BenQ Mobiuz EX3210U 4K Monitor Review: Big Screen, Big Color, Better HDR Contrast

The BenQ Mobiuz EX3210U is a 32-inch IPS, 4K Gaming Monitor with 144 Hz, Adaptive-Sync, HDR600 and extended color.

BenQ EX3210U
Editor's Choice
(Image: © BenQ)

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Some Mobiuz monitors I’ve tested can’t be improved with calibration. The EX3210U can be used without adjustment, but a few tweaks positively impact image quality.

Grayscale and Gamma Tracking

Our grayscale and gamma tests use Calman calibration software from Portrait Displays. We describe our grayscale and gamma tests in detail here.

In the RPG mode, the default color temp preset is called Normal, and it delivers on that promise. It’s fairly close to D65 with just a little elevation in blue. This error is visible but hard to spot in most content. What is more obvious is the skewed gamma which shows dark areas in the 90% brightness region. This is where most highlight detail resides, and the EX3210U mutes that somewhat.

In the Custom picture mode, I could adjust the RGB sliders to near perfection along with changes to the Light Tuner control. That flattens gamma tracking to a more reasonable point. Highlight detail is much more visible and pops nicely. These adjustments also improve color saturation which was already prodigious.

If you want the sRGB gamut, that mode is available with decent grayscale tracking and a flatter gamma run. Shadow detail is abundant but a little light in tone. Overall, this is a very usable mode for color-critical work and SDR gaming.

Comparisons

Though the EX3210U is at the bottom of the out-of-box grayscale comparison, it’s still close to the calibration-not-needed level. You can enjoy this monitor without adjustment, but it’s well worth making a few changes. Those tweaks put the BenQ in third place. Gamma tracking is a bit more off the mark, but again, careful adjustment makes an improvement. The range of values is relatively high, but since errors exist on both sides of the 2.2 line, the average value is close at 2.26 actual. In my experience, it’s always better if gamma is off to the high side. That prevents the picture from washing out.

Color Gamut Accuracy

Our color gamut and volume testing use Portrait Displays’ Calman software. For details on our color gamut testing and volume calculations, click here.

The place where few monitors can touch the EX3210U is color saturation. It has a huge gamut, large enough that I term it a Rec.2020 screen. The main difference between that spec and DCI-P3 is the hue tracking for green. DCI green is much more yellow than 2020 green. BenQ is clearly aiming for the latter here. Though there is slight under-saturation in general, this monitor will produce vivid and bold shades for all content both SDR and HDR.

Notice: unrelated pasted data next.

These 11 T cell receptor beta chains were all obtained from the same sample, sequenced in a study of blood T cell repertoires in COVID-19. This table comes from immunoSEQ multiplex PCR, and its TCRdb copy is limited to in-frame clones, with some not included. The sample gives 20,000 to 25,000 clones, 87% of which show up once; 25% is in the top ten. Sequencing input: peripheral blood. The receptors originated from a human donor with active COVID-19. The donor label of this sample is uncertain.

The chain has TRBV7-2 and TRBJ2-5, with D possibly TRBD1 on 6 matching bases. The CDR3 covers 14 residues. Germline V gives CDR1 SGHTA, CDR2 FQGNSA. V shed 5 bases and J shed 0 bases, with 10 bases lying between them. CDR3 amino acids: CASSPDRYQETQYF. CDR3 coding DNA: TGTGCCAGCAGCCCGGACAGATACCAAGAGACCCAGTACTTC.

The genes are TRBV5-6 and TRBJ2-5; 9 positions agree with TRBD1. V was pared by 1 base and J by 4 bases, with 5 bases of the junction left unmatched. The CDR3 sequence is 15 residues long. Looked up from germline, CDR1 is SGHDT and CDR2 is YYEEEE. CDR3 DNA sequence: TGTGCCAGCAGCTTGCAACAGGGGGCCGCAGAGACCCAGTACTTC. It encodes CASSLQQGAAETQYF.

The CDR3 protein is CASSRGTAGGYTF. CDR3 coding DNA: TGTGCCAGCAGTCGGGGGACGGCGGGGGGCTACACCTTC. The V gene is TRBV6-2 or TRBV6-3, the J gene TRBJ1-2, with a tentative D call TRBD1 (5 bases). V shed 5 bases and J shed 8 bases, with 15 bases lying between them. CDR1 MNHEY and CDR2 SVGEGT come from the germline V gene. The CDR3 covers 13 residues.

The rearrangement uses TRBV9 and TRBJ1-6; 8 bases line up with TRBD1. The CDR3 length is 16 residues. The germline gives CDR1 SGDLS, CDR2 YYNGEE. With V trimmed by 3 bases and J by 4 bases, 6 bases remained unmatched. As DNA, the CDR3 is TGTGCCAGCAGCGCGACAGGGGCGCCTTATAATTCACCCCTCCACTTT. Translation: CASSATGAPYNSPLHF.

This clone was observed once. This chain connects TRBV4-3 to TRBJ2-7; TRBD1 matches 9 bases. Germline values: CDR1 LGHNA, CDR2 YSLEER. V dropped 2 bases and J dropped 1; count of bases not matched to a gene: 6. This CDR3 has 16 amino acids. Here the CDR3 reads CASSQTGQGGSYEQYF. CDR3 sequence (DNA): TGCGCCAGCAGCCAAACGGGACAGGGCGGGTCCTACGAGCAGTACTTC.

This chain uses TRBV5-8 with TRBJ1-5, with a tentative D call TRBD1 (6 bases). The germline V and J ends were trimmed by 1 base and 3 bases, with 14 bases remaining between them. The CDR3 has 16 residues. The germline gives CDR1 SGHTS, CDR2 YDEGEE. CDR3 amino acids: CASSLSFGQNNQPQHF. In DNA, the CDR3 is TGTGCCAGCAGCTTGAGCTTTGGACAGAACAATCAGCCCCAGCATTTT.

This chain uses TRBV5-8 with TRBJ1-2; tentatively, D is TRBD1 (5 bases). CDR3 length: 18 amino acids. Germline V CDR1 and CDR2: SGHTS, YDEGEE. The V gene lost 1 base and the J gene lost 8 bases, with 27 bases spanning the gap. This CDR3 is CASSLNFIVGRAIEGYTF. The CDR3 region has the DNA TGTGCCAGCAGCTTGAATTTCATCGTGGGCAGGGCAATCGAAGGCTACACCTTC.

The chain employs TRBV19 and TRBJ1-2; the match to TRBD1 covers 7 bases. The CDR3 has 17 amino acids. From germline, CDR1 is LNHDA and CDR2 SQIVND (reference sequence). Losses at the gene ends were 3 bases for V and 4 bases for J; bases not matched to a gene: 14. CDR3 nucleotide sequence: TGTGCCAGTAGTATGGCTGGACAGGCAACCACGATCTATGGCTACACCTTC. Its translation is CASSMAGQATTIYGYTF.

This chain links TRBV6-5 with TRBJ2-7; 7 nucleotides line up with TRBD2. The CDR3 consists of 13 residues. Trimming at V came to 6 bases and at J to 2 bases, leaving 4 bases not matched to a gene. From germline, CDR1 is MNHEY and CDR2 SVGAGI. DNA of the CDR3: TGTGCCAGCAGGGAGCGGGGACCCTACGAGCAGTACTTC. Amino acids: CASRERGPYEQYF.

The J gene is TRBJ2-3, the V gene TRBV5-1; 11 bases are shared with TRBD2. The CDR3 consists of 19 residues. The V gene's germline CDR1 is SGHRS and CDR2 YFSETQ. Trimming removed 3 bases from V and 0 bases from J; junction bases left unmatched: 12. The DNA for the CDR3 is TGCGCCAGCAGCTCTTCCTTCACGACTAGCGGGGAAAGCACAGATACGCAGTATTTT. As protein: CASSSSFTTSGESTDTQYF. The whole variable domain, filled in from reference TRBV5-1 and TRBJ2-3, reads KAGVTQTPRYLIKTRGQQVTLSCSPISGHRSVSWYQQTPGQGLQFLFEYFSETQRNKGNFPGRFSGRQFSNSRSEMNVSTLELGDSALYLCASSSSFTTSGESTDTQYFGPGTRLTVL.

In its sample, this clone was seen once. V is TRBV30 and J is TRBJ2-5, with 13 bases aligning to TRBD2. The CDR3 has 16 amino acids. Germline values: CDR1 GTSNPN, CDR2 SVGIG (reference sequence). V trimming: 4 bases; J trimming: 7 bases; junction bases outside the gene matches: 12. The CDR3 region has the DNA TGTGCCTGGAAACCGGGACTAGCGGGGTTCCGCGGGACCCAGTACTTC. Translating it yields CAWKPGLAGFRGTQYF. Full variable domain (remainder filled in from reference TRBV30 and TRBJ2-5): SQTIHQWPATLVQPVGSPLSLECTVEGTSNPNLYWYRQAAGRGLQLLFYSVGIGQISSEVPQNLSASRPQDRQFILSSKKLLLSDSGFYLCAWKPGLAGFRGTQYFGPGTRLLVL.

Calibration brings the hue errors under control and increases overall saturation. It’s obviously well worth doing. The sRGB gamut is slightly under-saturated with the blue white point I noted before. However, it’s close enough for critical apps and SDR content.

Comparisons

That any monitor finishes fifth with a 2.52dE color error means that group contains very competent screens. The EX3210U has exemplary color volume and accuracy for sure. And you can see in the gamut volume chart that it has more coverage than just about any other monitor out there. Only the MSI and ViewSonic have a tiny bit more color, which you are unlikely to see in a live comparison. The BenQ is qualified for precise work in the sRGB and Rec.2020 gamuts.

Christian Eberle
Contributing Editor

Christian Eberle is a Contributing Editor for Tom's Hardware US. He's a veteran reviewer of A/V equipment, specializing in monitors.

  • Alvar "Miles" Udell
    You had me until $1000.
    Reply
  • helper800
    Considering the price of these bigger 4k 120-165hz IPS monitors I think it's almost always better to get an OLED of some kind in its place. OLED is so much better looking than IPS or MVA panels and they can be just as accurate with the colors and have competing viewing angles. The new QD-OLED panels that Samsung uses are the cream of the crop as far as panel technology. I dont understand how these companies sell these 900+ dollar non-OLED panel monitors...
    Reply
  • gallovfc
    Too big... I'd have to get rid of the secondary monitor...
    28" is already the limit...
    Reply
  • helper800
    gallovfc said:
    Too big... I'd have to get rid of the secondary monitor...
    28" is already the limit...
    I thought the same about greater than 27 inch monitors, but I have grown more and more in love with my 31.5 inch 4k Samsung monitor.
    Reply
  • geok1ng
    You had me until the responde time chart. Judging from the image, 6ms on the MSI is 75% faster than 7ms on the other monitors. I remember a time when graphs helped us to faster understand a content. Now i must triple check numbers and Fine print before coming up to a conclusion about a graph.
    Reply
  • Abhishek981
    I read reviews on this monitor. I saw that some users have returned this product due to a dead pixel at the middle of the screen.

    I want to confirm, if the monitor has this problem or not, if someone is using this.
    Reply